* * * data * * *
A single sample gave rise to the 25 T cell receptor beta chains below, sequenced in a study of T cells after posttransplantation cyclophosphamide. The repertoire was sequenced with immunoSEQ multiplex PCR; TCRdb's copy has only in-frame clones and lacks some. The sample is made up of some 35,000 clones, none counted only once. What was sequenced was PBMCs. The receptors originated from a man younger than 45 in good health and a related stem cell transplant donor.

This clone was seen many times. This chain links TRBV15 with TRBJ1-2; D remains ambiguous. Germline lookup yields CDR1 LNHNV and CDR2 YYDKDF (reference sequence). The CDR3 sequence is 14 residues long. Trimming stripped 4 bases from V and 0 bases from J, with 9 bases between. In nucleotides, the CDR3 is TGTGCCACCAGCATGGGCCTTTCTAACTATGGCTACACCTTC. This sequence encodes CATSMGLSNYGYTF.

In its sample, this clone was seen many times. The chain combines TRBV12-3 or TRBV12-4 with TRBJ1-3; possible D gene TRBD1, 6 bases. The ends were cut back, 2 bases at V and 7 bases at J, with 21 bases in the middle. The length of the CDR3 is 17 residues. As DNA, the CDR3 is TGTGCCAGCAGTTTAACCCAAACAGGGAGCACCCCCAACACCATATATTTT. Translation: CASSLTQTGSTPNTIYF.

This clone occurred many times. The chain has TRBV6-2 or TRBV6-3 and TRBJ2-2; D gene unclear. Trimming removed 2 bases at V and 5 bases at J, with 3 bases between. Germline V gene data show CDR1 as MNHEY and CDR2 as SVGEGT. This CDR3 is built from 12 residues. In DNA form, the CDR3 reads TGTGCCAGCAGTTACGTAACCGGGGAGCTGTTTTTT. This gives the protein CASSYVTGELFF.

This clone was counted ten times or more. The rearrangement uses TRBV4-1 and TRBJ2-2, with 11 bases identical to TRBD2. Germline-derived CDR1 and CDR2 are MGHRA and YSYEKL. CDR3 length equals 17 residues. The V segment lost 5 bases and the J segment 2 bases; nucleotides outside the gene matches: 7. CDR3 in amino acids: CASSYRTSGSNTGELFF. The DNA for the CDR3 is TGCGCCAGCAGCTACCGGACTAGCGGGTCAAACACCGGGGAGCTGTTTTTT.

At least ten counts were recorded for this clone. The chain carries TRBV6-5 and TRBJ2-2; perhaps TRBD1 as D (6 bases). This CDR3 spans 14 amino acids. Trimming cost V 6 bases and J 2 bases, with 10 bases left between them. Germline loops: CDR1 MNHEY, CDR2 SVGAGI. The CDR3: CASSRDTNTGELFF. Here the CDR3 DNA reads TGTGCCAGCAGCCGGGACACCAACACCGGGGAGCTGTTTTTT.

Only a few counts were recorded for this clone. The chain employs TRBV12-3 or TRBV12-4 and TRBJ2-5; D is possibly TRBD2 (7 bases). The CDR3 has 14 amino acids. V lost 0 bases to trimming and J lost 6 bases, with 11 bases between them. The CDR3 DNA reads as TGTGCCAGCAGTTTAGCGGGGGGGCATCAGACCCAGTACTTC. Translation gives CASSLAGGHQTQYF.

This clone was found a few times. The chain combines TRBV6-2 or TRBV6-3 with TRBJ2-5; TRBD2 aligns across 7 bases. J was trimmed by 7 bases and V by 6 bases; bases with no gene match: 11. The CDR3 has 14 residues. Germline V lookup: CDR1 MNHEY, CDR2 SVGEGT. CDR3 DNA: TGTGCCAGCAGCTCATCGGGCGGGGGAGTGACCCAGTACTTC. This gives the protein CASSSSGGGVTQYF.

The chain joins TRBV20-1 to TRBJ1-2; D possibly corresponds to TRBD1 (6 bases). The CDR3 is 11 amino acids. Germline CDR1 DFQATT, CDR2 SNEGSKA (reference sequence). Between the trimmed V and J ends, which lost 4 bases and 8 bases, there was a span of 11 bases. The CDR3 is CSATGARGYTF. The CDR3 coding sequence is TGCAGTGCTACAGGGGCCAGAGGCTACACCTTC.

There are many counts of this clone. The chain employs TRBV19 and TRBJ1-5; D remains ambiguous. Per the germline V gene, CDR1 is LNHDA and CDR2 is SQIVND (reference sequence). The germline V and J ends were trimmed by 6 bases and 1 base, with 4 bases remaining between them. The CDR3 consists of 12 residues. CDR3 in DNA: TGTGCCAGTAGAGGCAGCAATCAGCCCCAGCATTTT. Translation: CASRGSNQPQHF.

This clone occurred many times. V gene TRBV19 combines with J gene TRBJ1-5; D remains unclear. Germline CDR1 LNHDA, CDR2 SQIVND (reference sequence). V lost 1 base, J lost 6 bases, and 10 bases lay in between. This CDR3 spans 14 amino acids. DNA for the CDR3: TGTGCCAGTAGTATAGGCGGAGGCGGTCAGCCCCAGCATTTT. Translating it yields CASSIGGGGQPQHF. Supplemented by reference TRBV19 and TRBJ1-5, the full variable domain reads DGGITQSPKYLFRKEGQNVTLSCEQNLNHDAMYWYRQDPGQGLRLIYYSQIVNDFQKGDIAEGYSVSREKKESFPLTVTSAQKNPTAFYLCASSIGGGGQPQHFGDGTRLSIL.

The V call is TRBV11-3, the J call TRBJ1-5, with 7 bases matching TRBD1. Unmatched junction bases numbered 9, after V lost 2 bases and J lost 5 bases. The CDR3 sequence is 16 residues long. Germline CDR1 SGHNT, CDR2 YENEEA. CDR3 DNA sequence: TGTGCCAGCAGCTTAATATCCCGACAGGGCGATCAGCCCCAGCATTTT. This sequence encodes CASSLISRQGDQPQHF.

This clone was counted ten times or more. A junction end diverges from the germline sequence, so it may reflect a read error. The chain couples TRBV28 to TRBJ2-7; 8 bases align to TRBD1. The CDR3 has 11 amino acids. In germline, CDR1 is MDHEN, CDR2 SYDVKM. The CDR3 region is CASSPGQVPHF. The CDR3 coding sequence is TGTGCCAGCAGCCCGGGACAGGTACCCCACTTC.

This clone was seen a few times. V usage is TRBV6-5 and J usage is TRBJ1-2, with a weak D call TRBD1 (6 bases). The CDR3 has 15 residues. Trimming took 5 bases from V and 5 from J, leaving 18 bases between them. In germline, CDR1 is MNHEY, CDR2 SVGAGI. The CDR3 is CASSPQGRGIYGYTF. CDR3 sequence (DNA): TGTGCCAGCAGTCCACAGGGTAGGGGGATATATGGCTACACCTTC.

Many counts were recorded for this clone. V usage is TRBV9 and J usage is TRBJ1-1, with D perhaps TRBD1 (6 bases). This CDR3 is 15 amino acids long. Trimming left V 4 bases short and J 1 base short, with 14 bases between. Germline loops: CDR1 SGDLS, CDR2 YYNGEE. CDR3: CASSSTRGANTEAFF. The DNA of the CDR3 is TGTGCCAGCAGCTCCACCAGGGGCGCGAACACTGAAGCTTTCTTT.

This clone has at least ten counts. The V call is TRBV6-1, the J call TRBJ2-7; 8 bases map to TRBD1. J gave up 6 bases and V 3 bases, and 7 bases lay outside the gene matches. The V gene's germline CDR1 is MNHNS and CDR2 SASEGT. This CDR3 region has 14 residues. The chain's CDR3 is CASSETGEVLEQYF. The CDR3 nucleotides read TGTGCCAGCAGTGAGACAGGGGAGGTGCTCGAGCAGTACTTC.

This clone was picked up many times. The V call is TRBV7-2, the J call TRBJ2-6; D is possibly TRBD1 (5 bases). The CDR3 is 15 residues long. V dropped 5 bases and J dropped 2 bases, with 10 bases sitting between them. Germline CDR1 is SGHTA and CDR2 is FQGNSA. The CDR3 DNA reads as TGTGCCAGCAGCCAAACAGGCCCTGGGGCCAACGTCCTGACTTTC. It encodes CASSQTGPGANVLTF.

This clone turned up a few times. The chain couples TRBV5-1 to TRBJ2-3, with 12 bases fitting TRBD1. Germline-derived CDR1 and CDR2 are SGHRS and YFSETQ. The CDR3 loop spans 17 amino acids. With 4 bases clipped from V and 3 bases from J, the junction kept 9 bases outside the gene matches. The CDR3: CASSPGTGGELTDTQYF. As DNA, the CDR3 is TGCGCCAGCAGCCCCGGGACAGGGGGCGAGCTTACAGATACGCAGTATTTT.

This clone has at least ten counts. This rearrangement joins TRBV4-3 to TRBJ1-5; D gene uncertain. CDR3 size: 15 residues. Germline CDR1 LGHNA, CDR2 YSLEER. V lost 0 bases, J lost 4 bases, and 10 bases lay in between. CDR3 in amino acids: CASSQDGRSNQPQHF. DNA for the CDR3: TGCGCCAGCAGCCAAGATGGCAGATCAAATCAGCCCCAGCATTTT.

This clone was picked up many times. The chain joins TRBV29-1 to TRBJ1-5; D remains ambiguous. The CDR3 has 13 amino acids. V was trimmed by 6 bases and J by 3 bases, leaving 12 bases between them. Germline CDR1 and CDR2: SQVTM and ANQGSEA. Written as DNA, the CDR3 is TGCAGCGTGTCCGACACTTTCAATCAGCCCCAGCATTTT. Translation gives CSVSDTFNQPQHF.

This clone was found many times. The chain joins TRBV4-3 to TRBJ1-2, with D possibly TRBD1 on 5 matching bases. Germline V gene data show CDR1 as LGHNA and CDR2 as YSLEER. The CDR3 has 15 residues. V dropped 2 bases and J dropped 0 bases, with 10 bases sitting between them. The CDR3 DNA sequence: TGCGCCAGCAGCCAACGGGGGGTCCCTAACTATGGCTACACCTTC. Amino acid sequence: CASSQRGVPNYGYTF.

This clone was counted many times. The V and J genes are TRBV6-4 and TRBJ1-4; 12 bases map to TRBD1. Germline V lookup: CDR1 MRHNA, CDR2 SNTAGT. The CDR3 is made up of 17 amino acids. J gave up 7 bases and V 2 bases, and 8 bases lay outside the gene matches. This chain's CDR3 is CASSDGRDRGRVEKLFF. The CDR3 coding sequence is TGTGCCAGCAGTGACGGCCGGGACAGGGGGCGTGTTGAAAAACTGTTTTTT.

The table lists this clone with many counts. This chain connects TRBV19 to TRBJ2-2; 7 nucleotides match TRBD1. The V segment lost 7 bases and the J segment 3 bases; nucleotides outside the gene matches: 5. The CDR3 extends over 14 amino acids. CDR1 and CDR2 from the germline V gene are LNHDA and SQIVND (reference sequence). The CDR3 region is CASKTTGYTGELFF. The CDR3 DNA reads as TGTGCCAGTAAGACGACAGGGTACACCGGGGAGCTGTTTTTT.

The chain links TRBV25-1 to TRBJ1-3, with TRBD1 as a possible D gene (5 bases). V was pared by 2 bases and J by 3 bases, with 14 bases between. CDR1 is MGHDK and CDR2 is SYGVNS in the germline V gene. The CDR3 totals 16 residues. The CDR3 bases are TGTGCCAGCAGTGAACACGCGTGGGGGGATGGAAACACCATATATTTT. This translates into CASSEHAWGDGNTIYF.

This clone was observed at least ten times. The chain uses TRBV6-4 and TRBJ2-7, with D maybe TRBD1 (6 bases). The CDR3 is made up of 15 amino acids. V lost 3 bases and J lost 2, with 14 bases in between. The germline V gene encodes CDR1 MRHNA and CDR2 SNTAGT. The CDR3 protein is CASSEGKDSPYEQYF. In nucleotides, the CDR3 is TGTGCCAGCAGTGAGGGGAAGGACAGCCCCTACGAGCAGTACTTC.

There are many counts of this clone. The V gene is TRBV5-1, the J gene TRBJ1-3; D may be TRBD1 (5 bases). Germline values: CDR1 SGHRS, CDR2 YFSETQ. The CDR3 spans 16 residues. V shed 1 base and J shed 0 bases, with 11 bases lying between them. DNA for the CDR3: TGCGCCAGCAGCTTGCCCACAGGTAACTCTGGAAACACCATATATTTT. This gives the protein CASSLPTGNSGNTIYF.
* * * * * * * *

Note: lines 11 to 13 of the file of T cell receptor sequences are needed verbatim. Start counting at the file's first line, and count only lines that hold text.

This clone occurred many times. V gene TRBV19 combines with J gene TRBJ1-5; D remains unclear. Germline CDR1 LNHDA, CDR2 SQIVND (reference sequence). V lost 1 base, J lost 6 bases, and 10 bases lay in between. This CDR3 spans 14 amino acids. DNA for the CDR3: TGTGCCAGTAGTATAGGCGGAGGCGGTCAGCCCCAGCATTTT. Translating it yields CASSIGGGGQPQHF. Supplemented by reference TRBV19 and TRBJ1-5, the full variable domain reads DGGITQSPKYLFRKEGQNVTLSCEQNLNHDAMYWYRQDPGQGLRLIYYSQIVNDFQKGDIAEGYSVSREKKESFPLTVTSAQKNPTAFYLCASSIGGGGQPQHFGDGTRLSIL.

The V call is TRBV11-3, the J call TRBJ1-5, with 7 bases matching TRBD1. Unmatched junction bases numbered 9, after V lost 2 bases and J lost 5 bases. The CDR3 sequence is 16 residues long. Germline CDR1 SGHNT, CDR2 YENEEA. CDR3 DNA sequence: TGTGCCAGCAGCTTAATATCCCGACAGGGCGATCAGCCCCAGCATTTT. This sequence encodes CASSLISRQGDQPQHF.

This clone was counted ten times or more. A junction end diverges from the germline sequence, so it may reflect a read error. The chain couples TRBV28 to TRBJ2-7; 8 bases align to TRBD1. The CDR3 has 11 amino acids. In germline, CDR1 is MDHEN, CDR2 SYDVKM. The CDR3 region is CASSPGQVPHF. The CDR3 coding sequence is TGTGCCAGCAGCCCGGGACAGGTACCCCACTTC.